CEU Releases Largest-Ever Study of European Data Privacy Breaches: 226 Million Personal Records Have Been Compromised in Europe in the Past Decade
Budapest, Oct. 7, 2014 – Findings from a report released today by Central European University's Center for Media, Data and Society (CMDS) indicate that the personal data of millions of Europeans have been compromised with 89 percent of the breaches the fault of corporations, rather than governments or other kinds of organizations. 24 percent of the Europe-specific breaches were the result of breach attacks launched from the UK, and for every 100 people living in the UK, 200 personal records have been compromised. The full report is available for download at http://cmds.ceu.hu/article/2014-10-07/data-breaches-europe-reported-breaches-compromised-personal-records-europe-2005.
“This is the largest investigation of privacy breaches in Europe ever undertaken,” said Philip Howard, CEU Professor of Global Media and Communication and director of CMDS. “We looked 350 incidents over a 10-year period, with a very focused look at the 229 incidents that directly involved the privacy of people living in Europe.”
The total population of the countries covered in this study is 524 million, and the total population of Internet users in these countries is 409 million. Expressed in ratios, this means that for every 100 people in the study countries, 43 personal records have been compromised. For every 100 internet users in the study countries, 56 records have been compromised.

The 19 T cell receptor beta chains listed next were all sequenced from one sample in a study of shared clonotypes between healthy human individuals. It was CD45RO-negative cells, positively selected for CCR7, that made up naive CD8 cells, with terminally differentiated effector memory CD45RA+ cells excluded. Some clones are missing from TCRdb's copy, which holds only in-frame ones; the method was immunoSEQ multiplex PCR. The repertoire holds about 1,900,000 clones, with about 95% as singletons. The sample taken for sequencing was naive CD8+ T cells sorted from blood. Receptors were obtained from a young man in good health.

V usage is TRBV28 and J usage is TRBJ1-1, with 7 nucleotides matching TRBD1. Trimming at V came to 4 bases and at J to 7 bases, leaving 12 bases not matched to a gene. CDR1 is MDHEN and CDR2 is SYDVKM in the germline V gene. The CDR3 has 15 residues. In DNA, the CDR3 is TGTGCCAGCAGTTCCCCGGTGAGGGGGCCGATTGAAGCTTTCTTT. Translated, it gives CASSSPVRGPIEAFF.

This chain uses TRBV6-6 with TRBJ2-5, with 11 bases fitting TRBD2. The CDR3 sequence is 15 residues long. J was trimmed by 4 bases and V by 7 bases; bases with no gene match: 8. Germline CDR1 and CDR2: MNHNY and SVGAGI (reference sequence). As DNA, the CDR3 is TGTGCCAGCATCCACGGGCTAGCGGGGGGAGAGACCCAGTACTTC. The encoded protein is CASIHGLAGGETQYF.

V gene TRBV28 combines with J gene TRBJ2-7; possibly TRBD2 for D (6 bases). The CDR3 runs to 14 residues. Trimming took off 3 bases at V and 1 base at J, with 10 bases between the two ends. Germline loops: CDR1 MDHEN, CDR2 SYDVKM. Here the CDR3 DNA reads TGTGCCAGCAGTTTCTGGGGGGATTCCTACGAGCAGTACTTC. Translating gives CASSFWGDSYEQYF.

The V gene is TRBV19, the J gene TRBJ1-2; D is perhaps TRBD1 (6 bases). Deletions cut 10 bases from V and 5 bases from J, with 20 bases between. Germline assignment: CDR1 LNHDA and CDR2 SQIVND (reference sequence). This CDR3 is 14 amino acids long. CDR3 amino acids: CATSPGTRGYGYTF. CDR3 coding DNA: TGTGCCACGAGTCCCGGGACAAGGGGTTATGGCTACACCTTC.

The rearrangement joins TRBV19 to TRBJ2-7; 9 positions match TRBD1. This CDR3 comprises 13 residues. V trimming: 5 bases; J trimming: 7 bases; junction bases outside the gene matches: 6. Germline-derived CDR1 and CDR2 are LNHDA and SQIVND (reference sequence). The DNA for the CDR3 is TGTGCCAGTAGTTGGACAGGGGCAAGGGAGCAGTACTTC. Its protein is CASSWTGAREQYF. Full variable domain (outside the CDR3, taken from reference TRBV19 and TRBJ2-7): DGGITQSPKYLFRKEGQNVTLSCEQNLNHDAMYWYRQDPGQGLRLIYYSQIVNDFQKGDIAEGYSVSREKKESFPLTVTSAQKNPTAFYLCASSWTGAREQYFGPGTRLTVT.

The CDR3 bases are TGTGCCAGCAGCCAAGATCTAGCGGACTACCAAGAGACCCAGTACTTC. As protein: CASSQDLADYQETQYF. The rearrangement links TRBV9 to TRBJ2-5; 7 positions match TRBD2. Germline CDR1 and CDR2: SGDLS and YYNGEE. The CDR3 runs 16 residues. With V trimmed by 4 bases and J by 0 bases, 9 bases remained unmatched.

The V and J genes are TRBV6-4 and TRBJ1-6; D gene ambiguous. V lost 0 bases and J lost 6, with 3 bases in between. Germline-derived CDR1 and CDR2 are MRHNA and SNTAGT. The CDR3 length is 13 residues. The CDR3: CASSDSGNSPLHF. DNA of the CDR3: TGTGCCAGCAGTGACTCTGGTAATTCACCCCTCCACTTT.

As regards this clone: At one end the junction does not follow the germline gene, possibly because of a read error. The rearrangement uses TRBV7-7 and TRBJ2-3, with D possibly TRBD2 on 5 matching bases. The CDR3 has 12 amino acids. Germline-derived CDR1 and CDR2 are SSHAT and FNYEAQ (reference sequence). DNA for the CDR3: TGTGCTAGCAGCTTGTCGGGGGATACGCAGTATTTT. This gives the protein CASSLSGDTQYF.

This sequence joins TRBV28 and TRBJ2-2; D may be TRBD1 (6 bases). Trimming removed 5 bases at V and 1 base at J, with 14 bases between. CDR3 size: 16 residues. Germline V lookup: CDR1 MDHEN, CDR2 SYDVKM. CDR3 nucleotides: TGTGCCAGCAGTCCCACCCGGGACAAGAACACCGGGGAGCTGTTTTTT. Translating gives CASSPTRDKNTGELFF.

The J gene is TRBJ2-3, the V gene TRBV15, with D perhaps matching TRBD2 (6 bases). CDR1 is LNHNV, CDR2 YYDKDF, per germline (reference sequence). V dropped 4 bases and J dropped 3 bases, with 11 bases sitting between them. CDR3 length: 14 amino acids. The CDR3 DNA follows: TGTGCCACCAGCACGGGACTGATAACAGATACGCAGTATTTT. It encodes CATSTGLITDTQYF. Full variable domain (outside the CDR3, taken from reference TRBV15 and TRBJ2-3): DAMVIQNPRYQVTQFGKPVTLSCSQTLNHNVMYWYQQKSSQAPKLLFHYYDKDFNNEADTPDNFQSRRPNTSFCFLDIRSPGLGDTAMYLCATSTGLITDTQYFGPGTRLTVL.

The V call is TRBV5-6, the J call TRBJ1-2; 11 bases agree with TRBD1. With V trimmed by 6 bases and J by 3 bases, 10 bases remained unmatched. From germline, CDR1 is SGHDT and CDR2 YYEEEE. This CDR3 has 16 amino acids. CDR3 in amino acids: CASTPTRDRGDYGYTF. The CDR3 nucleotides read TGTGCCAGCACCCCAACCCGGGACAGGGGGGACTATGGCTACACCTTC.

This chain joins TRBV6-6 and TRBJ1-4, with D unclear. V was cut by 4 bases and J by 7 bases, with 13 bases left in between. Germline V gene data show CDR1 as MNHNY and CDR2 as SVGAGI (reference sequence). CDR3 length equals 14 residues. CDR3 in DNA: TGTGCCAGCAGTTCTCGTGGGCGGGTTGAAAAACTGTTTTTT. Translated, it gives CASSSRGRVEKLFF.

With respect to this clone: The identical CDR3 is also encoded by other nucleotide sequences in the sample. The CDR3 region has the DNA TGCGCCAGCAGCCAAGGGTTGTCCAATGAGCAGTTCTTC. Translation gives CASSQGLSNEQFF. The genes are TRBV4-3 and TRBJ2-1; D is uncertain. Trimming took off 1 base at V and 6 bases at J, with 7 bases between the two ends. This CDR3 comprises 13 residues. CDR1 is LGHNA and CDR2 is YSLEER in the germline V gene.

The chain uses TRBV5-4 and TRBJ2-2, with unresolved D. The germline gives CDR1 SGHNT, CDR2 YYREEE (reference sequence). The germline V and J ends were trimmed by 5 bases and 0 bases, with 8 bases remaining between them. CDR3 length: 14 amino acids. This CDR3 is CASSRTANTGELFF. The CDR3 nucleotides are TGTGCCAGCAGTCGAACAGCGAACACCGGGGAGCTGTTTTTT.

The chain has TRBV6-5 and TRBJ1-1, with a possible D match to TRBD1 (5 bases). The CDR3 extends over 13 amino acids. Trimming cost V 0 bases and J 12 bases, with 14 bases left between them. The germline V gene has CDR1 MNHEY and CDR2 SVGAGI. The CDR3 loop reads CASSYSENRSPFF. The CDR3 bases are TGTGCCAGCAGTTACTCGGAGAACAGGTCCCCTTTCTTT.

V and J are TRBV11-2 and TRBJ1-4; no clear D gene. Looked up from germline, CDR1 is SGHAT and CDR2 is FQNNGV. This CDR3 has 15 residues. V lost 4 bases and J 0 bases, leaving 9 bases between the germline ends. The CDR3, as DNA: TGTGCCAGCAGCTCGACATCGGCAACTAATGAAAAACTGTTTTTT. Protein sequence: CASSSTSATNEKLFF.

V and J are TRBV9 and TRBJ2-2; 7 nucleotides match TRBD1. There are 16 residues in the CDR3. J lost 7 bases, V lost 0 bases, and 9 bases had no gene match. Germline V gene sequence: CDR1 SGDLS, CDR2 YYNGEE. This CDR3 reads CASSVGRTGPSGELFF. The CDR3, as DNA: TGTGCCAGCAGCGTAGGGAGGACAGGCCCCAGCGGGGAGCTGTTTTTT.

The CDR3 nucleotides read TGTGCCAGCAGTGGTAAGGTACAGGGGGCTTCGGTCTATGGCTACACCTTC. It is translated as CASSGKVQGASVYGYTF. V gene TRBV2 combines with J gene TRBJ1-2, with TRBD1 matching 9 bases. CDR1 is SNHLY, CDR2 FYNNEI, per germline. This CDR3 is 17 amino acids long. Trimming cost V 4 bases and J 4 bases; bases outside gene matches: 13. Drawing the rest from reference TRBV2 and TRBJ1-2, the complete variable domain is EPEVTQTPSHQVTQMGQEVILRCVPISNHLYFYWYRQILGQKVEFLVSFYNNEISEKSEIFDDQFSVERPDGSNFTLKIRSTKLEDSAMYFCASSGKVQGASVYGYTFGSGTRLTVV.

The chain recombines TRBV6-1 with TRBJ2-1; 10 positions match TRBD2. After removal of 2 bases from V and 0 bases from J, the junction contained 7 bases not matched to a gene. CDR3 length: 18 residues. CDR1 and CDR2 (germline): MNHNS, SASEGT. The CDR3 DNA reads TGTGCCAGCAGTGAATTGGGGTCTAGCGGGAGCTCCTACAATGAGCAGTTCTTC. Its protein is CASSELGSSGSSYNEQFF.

Howard oversaw a team of multilingual 12 students at the CEU School of Public Policy (SPP) who reviewed news stories by citizen and professional journalists describing privacy breaches around Europe. Six months of research and refining brought the total down to 229 well-verified cases representing almost every country in the EU, plus Norway and Switzerland. Germany, Greece, Netherlands, and Norway are all countries with unusually high levels of privacy breaches.
One of the team's main findings is that the loss of private information seems to involve organizational insiders – the people who work for the organization – more than malicious hackers. According to Howard, 57 percent of the incidents involved organizational errors, insider abuse, or other internal mismanagement (2 percent unspecified).
“In the news we hear a lot of news stories about hackers who break into systems and steal our personal information.” Howard said. “But that was the minority of incidents – far and away, most of the cases organizational errors, insider abuse, or other internal mismanagement.
Howard said the next move for public policy is mandatory reporting. “When personal records are compromised, both companies and government offices should be required to report the possible privacy breaches both to the victims and a privacy commissioner. Most people don’t know who has legitimate access to their personal records, and they deserve to know when those records have been compromised.